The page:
I had attempted to write each day for December, but it's really not working out. When I want to write is generally when I'm trying to work and the great ideas I have are often swamped by the complexities of my tasks here at the office.
Plus, I'm just finding it damn hard to write something interesting! And this led me to an ongoing thought stream I've had and that I pondered in some depth yesterday. You see, yesterday I watched the movie "The World's Fastest Indian" with Anthony Hopkins in it. Basically, the movie is about a Kiwi fellow by the name of Burt Munro who wants his 1920 model Indian motorcycle to be the fastest of its type in the world. He was focussed on his goal, lived, ate and breathed it and eventually it came to fruition. That passion, that burning desire to achieve a single goal - I don't have that.
Nope, no passion for anything in particular. Even the things I really like doing, if I couldn't do them any more I'd miss them but I'd probably move on without lamenting the fact on a daily basis. While I find this lack of passion somewhat disquieting it does have it's benefits. I find a balanced approach to life is much more easy. There is no sporting team that I love, no vehicle I love and no place I love. Likewise for the myriad other things that people are passionate about. I like certain cars, I like certain places and I enjoy various activities. But I'm not so passionate about it that I'll devote my life to them.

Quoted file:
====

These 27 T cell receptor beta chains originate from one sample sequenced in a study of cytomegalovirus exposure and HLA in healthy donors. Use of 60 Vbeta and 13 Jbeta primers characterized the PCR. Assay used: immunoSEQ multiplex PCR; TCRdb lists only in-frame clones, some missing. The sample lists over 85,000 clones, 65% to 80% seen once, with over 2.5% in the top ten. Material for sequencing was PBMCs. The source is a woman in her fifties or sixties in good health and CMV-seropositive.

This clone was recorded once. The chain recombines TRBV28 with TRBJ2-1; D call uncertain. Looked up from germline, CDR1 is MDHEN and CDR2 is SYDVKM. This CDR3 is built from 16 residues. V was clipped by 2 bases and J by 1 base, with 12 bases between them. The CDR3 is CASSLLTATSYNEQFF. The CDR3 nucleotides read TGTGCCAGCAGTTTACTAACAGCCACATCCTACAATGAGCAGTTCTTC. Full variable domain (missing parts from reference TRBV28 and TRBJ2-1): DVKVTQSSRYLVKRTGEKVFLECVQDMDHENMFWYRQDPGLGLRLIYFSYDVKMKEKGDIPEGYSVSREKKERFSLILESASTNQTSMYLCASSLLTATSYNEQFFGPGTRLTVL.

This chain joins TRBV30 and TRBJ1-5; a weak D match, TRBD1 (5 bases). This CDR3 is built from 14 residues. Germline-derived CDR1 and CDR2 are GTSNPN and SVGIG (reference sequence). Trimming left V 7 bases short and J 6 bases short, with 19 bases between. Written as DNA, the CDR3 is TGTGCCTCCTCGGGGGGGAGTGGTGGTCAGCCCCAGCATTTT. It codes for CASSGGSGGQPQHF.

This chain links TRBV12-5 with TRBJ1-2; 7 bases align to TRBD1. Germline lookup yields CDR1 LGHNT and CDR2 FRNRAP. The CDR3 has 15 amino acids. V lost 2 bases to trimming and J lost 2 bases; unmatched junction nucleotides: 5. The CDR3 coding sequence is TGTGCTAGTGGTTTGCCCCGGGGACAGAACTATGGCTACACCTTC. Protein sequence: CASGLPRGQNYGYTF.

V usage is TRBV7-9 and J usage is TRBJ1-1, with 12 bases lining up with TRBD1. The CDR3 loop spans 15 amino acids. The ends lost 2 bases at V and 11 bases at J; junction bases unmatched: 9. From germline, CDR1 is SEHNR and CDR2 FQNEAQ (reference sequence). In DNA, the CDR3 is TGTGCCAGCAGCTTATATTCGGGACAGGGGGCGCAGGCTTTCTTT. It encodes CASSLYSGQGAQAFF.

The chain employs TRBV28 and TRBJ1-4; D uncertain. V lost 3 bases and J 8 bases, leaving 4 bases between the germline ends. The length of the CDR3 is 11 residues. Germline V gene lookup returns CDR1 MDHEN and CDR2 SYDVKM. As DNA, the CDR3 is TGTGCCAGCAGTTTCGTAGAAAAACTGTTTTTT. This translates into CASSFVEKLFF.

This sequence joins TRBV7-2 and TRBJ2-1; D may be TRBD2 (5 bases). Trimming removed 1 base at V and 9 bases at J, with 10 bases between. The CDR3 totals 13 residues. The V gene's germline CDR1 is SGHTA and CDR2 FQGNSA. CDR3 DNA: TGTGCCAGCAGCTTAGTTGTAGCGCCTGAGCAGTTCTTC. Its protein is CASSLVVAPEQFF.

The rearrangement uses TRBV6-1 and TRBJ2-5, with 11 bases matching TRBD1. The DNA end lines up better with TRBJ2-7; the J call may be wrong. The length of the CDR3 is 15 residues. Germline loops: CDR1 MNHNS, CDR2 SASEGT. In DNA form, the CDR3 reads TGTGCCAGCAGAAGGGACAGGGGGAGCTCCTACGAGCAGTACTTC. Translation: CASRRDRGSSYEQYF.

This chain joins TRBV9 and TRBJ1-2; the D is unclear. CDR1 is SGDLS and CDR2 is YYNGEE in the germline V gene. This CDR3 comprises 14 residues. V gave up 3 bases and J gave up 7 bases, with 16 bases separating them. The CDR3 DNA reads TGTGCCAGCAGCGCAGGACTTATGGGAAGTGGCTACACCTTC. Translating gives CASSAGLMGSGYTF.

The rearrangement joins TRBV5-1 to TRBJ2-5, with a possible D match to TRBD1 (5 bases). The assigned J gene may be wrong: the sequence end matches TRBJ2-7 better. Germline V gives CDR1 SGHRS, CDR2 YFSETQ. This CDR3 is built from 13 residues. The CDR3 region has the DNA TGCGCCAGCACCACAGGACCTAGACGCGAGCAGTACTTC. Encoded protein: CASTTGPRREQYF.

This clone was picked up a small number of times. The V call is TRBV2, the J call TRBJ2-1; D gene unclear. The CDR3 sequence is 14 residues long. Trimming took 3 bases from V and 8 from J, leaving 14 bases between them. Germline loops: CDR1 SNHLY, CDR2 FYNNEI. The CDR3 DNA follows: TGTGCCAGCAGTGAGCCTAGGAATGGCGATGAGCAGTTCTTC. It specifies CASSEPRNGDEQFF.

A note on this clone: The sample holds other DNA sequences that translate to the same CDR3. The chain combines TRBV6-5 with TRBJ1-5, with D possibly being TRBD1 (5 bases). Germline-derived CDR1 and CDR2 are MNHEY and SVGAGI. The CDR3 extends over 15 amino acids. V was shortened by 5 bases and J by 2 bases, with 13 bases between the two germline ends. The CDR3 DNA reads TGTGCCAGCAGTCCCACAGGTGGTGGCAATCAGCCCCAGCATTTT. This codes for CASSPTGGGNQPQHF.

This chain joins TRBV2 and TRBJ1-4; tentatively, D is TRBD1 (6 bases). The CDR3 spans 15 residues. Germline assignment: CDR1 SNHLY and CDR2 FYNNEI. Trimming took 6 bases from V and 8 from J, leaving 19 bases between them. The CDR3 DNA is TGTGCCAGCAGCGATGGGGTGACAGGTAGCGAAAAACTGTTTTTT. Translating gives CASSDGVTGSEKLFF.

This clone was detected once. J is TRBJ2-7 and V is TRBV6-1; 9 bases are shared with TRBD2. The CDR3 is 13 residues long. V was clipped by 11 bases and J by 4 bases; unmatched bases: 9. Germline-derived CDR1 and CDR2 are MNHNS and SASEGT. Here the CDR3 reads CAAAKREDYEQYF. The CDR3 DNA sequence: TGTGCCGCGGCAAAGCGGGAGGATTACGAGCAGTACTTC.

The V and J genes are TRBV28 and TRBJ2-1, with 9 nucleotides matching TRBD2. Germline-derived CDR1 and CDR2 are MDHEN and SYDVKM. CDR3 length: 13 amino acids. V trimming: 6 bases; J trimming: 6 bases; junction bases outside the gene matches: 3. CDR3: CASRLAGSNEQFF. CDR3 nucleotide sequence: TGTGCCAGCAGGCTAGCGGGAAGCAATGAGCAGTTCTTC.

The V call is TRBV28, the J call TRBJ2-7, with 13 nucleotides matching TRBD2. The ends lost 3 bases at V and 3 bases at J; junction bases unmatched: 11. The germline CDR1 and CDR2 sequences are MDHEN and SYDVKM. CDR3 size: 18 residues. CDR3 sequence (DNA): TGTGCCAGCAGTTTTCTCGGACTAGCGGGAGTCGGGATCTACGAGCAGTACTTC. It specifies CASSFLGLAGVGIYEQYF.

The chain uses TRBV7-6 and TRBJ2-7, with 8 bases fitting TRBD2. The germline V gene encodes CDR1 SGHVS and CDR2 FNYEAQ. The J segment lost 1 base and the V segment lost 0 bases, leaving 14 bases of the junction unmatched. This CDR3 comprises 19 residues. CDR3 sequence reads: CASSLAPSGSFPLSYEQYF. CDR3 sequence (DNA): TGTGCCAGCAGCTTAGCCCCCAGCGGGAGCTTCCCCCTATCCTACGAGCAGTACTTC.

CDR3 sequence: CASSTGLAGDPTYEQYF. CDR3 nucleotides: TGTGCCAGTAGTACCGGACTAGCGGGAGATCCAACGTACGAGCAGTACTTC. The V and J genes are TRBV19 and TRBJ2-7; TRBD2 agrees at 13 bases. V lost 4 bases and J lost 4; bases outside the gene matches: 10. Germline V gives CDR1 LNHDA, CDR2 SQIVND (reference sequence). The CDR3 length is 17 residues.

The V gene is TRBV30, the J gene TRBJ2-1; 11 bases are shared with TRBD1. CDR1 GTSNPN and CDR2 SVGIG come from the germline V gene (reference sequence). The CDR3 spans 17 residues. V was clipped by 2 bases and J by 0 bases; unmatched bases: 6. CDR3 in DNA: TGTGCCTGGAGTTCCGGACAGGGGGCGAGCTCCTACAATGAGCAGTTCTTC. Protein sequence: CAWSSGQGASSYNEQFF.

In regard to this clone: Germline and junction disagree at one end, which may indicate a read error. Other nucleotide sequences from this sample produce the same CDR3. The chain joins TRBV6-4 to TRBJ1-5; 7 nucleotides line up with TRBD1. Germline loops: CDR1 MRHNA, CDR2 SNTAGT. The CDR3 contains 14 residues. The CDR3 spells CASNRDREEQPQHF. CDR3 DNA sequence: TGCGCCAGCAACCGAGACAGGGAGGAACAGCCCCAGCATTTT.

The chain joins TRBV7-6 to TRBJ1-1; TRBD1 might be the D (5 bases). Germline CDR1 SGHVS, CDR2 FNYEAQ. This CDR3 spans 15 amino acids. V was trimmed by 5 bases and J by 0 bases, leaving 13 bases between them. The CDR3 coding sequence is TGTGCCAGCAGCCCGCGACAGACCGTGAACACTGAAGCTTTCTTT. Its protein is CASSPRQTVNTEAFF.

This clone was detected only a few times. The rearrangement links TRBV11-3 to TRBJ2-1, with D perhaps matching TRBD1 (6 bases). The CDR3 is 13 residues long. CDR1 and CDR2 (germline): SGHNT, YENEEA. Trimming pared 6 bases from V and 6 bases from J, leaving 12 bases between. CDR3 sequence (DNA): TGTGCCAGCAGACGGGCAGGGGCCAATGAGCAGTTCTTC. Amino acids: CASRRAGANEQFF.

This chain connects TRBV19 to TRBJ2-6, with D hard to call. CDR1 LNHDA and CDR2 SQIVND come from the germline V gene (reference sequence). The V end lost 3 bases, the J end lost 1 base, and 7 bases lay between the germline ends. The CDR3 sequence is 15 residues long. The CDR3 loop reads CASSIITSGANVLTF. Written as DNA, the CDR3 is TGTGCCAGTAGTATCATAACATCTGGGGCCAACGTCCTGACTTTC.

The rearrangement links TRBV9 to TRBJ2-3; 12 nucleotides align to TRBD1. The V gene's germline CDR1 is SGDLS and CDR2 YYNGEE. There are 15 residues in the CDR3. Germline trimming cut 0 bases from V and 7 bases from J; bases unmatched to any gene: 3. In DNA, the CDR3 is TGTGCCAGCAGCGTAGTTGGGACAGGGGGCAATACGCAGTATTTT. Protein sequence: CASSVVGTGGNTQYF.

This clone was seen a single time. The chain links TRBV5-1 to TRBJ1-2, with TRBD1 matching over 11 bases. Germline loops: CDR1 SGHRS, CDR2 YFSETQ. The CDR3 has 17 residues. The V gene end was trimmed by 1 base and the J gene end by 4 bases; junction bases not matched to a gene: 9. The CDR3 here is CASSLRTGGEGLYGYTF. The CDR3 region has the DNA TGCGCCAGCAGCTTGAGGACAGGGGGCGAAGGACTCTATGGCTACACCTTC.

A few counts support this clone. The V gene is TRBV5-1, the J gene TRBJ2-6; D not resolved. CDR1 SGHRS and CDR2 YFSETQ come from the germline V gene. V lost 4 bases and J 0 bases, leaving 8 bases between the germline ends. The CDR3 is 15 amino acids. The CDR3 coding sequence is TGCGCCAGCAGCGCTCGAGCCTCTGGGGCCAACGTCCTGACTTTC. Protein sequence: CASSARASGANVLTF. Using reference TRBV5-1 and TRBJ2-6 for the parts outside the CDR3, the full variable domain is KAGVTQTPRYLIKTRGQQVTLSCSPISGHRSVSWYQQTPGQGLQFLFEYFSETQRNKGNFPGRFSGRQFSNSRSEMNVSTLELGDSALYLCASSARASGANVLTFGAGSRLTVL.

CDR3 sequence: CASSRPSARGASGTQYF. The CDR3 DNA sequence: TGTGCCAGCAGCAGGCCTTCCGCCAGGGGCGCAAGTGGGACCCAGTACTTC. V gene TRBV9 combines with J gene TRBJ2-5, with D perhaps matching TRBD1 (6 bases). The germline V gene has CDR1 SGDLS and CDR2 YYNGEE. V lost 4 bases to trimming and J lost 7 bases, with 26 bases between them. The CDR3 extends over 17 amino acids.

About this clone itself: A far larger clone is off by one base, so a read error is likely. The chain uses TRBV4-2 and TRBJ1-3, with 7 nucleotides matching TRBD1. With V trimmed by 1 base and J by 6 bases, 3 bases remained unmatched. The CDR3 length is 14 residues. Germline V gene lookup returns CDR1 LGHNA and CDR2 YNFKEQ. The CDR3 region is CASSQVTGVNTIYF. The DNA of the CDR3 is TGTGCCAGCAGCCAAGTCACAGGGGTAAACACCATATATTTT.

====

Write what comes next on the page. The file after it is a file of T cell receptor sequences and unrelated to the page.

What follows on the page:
Is this mediocrity? A cover for a lack of self-confidence - a feeling that I can't be the best at anything so why try? I don't think so. As long as I'm giving my best effort I'm happy with the outcome. There is always some place to improve, but I'm not so crazed about it that I'll feel awful for ages afterward. I'd like to think I'm a bit Zen about the whole thing. The variables I can control are my own variables - the effort I'm making, the focus I've got etc. I find that the more passionate I am about something, the more pressure is on me to succeed and less enjoyment I ultimately get from it (even when I am successful).
I think that this could be applied to a few things for many people. Sport is the obvious example. I'm tied up with hockey and the like in my home town and nothing disgusts me more than moron spectators screaming at their kid, or someone else's kid or the umpire for what is happening on the field. There is very rarely a positive slant to these comments and it doesn't serve to help anyone out. Isn't the object to enjoy one's self whilst on the field? Don't we want to encourage our kids to do well - but praise the effort they make, in case the results aren't as wonderful as we expect from our progeny? At least this gives you an out -if they make a big effort but don't get to the line in the manner they/we expect, then you still have something great to say to them. And the effort is the only thing they can really control isn't it?! The results are often dependent on others, the environment or just dumb luck.
I guess I do have a passion after all - a passion for people to be reasonable and to look a bit beyond the moronic behaviour that is so often exhibited in this society. I'm not looking to apportion blame, but rather to suggest that things be considered in a slightly different light.
Expect this post to be edited :-)